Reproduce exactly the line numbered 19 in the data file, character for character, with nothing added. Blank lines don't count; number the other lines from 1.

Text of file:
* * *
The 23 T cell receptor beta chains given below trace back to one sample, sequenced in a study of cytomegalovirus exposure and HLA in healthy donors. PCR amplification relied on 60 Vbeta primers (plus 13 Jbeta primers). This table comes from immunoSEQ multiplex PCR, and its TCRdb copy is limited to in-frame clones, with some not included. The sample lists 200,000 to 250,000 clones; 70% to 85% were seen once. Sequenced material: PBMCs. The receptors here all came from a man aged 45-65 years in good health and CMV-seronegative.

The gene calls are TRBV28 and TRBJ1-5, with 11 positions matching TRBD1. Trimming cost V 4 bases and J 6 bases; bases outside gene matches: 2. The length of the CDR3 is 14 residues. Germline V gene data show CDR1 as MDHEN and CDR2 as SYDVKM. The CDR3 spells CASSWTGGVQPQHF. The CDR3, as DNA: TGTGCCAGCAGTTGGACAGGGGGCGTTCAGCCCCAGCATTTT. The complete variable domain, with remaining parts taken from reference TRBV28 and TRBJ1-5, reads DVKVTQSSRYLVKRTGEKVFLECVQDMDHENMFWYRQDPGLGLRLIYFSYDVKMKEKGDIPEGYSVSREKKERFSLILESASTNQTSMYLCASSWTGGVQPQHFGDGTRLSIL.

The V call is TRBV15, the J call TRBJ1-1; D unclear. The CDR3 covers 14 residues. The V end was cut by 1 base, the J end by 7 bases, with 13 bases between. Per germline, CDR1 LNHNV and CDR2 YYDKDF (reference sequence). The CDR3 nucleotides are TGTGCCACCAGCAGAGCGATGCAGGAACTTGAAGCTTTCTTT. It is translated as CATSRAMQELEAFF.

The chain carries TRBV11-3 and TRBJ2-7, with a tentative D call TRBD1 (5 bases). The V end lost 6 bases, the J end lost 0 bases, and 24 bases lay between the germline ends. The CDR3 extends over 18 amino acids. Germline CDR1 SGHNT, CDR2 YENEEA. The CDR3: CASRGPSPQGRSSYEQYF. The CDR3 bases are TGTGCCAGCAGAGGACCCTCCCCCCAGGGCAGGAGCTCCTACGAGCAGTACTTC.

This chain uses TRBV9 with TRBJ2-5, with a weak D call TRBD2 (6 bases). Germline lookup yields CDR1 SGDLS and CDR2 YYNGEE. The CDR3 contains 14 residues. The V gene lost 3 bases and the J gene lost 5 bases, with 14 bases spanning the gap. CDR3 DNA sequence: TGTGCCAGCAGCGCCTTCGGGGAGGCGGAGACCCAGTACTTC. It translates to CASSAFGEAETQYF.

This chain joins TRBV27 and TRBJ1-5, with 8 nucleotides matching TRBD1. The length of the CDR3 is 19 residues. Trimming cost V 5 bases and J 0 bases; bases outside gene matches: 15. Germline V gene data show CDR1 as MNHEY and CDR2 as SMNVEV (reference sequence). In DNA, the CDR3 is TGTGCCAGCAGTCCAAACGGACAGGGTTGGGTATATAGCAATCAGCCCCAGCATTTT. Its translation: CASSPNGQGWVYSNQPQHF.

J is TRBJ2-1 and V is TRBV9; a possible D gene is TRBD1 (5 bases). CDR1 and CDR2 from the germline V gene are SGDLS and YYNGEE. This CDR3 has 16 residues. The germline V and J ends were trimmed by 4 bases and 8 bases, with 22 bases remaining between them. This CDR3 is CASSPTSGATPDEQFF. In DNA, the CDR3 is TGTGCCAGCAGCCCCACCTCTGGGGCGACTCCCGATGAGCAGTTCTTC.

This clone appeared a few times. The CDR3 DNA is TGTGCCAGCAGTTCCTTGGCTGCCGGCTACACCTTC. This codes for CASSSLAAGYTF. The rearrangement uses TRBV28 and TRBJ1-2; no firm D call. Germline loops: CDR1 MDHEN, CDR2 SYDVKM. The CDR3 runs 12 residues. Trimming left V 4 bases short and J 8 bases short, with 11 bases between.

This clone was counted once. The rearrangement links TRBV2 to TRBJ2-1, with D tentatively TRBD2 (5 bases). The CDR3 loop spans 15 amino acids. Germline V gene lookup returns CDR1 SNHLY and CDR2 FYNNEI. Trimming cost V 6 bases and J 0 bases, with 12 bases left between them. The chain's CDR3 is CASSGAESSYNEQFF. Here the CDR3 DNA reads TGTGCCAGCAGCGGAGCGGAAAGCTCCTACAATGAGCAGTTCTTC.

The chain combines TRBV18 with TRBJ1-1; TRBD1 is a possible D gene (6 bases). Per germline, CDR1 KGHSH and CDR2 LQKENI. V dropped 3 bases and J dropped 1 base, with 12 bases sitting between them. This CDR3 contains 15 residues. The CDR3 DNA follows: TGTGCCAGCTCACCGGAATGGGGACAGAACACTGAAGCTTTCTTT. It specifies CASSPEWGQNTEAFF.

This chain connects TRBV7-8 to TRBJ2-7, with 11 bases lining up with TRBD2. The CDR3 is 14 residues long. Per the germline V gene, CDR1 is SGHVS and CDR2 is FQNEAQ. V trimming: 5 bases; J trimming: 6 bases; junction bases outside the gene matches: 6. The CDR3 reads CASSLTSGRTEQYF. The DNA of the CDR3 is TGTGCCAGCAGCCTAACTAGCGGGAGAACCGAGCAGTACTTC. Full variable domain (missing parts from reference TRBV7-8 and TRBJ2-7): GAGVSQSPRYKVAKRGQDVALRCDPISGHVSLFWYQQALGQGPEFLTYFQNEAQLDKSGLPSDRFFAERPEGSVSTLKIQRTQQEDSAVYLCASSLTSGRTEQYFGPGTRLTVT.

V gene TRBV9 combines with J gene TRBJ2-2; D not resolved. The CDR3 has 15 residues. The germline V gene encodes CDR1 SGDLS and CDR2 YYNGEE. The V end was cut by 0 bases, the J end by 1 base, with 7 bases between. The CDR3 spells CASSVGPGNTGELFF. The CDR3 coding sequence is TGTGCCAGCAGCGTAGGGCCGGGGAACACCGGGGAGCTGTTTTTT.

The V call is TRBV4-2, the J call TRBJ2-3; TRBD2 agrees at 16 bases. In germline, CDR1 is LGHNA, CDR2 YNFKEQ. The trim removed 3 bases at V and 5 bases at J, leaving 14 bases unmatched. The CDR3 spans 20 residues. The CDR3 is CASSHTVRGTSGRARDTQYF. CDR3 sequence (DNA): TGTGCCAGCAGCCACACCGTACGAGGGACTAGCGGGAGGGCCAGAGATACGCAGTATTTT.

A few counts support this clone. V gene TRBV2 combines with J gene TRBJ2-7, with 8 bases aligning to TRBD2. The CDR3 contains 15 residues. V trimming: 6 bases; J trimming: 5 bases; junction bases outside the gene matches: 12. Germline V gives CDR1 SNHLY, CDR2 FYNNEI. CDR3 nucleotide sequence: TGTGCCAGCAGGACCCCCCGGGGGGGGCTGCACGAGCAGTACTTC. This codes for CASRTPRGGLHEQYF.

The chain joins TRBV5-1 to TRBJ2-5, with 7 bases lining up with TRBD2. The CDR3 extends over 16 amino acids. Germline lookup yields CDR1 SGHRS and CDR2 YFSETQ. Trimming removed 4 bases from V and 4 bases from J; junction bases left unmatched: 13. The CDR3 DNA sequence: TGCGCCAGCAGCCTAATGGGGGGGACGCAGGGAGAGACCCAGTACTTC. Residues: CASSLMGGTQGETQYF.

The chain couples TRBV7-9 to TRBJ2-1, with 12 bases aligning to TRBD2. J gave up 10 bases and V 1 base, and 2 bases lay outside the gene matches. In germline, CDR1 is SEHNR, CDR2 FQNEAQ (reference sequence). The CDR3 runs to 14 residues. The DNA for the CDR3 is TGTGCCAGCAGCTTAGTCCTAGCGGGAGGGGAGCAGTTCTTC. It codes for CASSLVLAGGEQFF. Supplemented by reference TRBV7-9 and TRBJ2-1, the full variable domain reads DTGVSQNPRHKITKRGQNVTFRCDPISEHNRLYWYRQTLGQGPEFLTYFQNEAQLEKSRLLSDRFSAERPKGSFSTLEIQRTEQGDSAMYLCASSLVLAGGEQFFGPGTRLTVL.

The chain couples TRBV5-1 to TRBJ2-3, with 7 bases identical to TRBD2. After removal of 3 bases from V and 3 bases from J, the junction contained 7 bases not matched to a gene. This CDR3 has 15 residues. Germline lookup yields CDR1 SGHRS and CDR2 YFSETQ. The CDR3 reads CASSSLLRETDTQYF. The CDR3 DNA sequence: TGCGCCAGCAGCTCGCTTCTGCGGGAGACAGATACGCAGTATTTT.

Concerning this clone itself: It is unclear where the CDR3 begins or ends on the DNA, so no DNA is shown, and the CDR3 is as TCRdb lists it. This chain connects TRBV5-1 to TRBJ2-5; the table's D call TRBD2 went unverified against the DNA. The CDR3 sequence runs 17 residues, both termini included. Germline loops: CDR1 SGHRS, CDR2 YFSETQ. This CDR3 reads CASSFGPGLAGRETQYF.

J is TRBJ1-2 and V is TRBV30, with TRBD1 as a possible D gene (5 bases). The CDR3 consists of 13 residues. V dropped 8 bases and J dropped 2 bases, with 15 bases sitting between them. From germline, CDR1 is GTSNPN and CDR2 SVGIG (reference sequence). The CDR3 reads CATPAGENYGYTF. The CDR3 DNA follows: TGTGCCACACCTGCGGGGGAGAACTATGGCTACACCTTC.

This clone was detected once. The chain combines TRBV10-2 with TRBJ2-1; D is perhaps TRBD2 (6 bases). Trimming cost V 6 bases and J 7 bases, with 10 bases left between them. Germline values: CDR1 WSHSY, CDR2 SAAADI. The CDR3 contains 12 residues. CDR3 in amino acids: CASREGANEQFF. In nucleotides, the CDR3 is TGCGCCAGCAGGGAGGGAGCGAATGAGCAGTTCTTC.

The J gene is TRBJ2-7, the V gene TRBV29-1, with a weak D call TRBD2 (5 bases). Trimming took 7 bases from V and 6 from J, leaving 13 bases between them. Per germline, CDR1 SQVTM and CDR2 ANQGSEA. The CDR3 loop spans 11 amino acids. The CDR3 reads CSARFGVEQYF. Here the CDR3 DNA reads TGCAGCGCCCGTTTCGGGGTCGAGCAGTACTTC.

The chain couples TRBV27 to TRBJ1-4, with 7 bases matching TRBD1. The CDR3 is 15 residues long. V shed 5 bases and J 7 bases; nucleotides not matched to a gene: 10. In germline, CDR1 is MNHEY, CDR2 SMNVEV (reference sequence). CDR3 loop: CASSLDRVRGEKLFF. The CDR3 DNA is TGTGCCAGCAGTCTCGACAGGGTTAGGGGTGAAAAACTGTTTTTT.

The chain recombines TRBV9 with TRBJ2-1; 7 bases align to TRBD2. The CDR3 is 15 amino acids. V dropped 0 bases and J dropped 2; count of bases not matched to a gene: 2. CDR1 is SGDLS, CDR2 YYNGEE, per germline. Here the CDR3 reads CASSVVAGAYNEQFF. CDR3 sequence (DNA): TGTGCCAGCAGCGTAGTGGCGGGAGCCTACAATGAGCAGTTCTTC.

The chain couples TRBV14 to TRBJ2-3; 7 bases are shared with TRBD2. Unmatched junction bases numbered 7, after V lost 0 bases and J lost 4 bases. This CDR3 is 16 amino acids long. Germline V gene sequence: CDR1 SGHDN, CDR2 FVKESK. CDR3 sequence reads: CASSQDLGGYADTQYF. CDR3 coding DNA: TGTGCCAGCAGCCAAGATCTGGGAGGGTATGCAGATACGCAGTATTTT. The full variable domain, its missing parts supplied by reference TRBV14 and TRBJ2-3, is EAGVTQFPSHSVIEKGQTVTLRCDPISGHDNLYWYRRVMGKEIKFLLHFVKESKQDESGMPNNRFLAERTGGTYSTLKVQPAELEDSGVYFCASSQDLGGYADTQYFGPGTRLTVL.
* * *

J is TRBJ1-2 and V is TRBV30, with TRBD1 as a possible D gene (5 bases). The CDR3 consists of 13 residues. V dropped 8 bases and J dropped 2 bases, with 15 bases sitting between them. From germline, CDR1 is GTSNPN and CDR2 SVGIG (reference sequence). The CDR3 reads CATPAGENYGYTF. The CDR3 DNA follows: TGTGCCACACCTGCGGGGGAGAACTATGGCTACACCTTC.